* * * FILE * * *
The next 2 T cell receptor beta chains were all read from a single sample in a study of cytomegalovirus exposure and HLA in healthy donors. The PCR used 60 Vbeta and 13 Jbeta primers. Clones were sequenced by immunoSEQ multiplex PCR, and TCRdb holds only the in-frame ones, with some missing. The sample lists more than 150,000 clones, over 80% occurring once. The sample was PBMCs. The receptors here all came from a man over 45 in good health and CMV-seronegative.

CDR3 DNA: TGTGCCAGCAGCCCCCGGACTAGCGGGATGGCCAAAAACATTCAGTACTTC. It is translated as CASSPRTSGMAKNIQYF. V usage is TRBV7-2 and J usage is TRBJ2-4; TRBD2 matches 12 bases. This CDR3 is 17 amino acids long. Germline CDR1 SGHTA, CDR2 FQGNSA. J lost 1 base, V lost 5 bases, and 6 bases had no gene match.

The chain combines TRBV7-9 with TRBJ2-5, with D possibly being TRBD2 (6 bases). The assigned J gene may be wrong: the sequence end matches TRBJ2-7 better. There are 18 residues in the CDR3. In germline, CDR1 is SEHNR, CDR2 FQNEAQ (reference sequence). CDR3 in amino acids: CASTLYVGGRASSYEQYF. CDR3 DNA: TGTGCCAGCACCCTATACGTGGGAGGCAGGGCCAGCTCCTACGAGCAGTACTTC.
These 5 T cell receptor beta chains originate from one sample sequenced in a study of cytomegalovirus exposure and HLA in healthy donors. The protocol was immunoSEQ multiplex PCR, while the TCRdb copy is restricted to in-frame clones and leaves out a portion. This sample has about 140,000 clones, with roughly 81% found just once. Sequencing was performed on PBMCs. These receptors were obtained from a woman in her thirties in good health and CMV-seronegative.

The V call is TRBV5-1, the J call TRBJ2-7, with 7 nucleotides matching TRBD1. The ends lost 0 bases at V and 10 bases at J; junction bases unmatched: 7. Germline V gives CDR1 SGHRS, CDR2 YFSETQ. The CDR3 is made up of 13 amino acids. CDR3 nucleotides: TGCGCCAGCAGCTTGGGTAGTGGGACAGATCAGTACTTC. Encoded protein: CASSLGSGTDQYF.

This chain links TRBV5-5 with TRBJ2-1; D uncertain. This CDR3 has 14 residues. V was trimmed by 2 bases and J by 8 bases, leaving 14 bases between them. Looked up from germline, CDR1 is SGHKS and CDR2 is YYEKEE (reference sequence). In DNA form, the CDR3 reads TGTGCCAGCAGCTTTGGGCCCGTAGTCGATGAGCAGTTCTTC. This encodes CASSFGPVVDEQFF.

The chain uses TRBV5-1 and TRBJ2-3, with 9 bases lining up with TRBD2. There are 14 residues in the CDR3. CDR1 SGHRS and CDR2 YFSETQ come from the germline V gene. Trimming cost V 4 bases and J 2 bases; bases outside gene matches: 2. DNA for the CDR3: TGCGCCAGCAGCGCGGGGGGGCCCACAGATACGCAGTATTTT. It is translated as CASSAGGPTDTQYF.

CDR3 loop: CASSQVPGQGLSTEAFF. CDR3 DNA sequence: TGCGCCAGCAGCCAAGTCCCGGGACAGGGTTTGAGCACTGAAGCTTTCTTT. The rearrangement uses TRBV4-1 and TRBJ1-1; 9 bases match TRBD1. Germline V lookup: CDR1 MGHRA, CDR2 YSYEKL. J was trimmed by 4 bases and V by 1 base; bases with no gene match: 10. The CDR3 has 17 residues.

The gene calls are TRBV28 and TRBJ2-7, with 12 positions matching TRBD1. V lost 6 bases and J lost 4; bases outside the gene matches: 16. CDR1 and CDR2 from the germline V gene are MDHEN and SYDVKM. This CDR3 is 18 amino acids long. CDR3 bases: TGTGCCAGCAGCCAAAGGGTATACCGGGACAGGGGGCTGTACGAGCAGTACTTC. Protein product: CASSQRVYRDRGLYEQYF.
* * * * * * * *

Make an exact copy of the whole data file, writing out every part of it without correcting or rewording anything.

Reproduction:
The next 2 T cell receptor beta chains were all read from a single sample in a study of cytomegalovirus exposure and HLA in healthy donors. The PCR used 60 Vbeta and 13 Jbeta primers. Clones were sequenced by immunoSEQ multiplex PCR, and TCRdb holds only the in-frame ones, with some missing. The sample lists more than 150,000 clones, over 80% occurring once. The sample was PBMCs. The receptors here all came from a man over 45 in good health and CMV-seronegative.

CDR3 DNA: TGTGCCAGCAGCCCCCGGACTAGCGGGATGGCCAAAAACATTCAGTACTTC. It is translated as CASSPRTSGMAKNIQYF. V usage is TRBV7-2 and J usage is TRBJ2-4; TRBD2 matches 12 bases. This CDR3 is 17 amino acids long. Germline CDR1 SGHTA, CDR2 FQGNSA. J lost 1 base, V lost 5 bases, and 6 bases had no gene match.

The chain combines TRBV7-9 with TRBJ2-5, with D possibly being TRBD2 (6 bases). The assigned J gene may be wrong: the sequence end matches TRBJ2-7 better. There are 18 residues in the CDR3. In germline, CDR1 is SEHNR, CDR2 FQNEAQ (reference sequence). CDR3 in amino acids: CASTLYVGGRASSYEQYF. CDR3 DNA: TGTGCCAGCACCCTATACGTGGGAGGCAGGGCCAGCTCCTACGAGCAGTACTTC.
These 5 T cell receptor beta chains originate from one sample sequenced in a study of cytomegalovirus exposure and HLA in healthy donors. The protocol was immunoSEQ multiplex PCR, while the TCRdb copy is restricted to in-frame clones and leaves out a portion. This sample has about 140,000 clones, with roughly 81% found just once. Sequencing was performed on PBMCs. These receptors were obtained from a woman in her thirties in good health and CMV-seronegative.

The V call is TRBV5-1, the J call TRBJ2-7, with 7 nucleotides matching TRBD1. The ends lost 0 bases at V and 10 bases at J; junction bases unmatched: 7. Germline V gives CDR1 SGHRS, CDR2 YFSETQ. The CDR3 is made up of 13 amino acids. CDR3 nucleotides: TGCGCCAGCAGCTTGGGTAGTGGGACAGATCAGTACTTC. Encoded protein: CASSLGSGTDQYF.

This chain links TRBV5-5 with TRBJ2-1; D uncertain. This CDR3 has 14 residues. V was trimmed by 2 bases and J by 8 bases, leaving 14 bases between them. Looked up from germline, CDR1 is SGHKS and CDR2 is YYEKEE (reference sequence). In DNA form, the CDR3 reads TGTGCCAGCAGCTTTGGGCCCGTAGTCGATGAGCAGTTCTTC. This encodes CASSFGPVVDEQFF.

The chain uses TRBV5-1 and TRBJ2-3, with 9 bases lining up with TRBD2. There are 14 residues in the CDR3. CDR1 SGHRS and CDR2 YFSETQ come from the germline V gene. Trimming cost V 4 bases and J 2 bases; bases outside gene matches: 2. DNA for the CDR3: TGCGCCAGCAGCGCGGGGGGGCCCACAGATACGCAGTATTTT. It is translated as CASSAGGPTDTQYF.

CDR3 loop: CASSQVPGQGLSTEAFF. CDR3 DNA sequence: TGCGCCAGCAGCCAAGTCCCGGGACAGGGTTTGAGCACTGAAGCTTTCTTT. The rearrangement uses TRBV4-1 and TRBJ1-1; 9 bases match TRBD1. Germline V lookup: CDR1 MGHRA, CDR2 YSYEKL. J was trimmed by 4 bases and V by 1 base; bases with no gene match: 10. The CDR3 has 17 residues.

The gene calls are TRBV28 and TRBJ2-7, with 12 positions matching TRBD1. V lost 6 bases and J lost 4; bases outside the gene matches: 16. CDR1 and CDR2 from the germline V gene are MDHEN and SYDVKM. This CDR3 is 18 amino acids long. CDR3 bases: TGTGCCAGCAGCCAAAGGGTATACCGGGACAGGGGGCTGTACGAGCAGTACTTC. Protein product: CASSQRVYRDRGLYEQYF.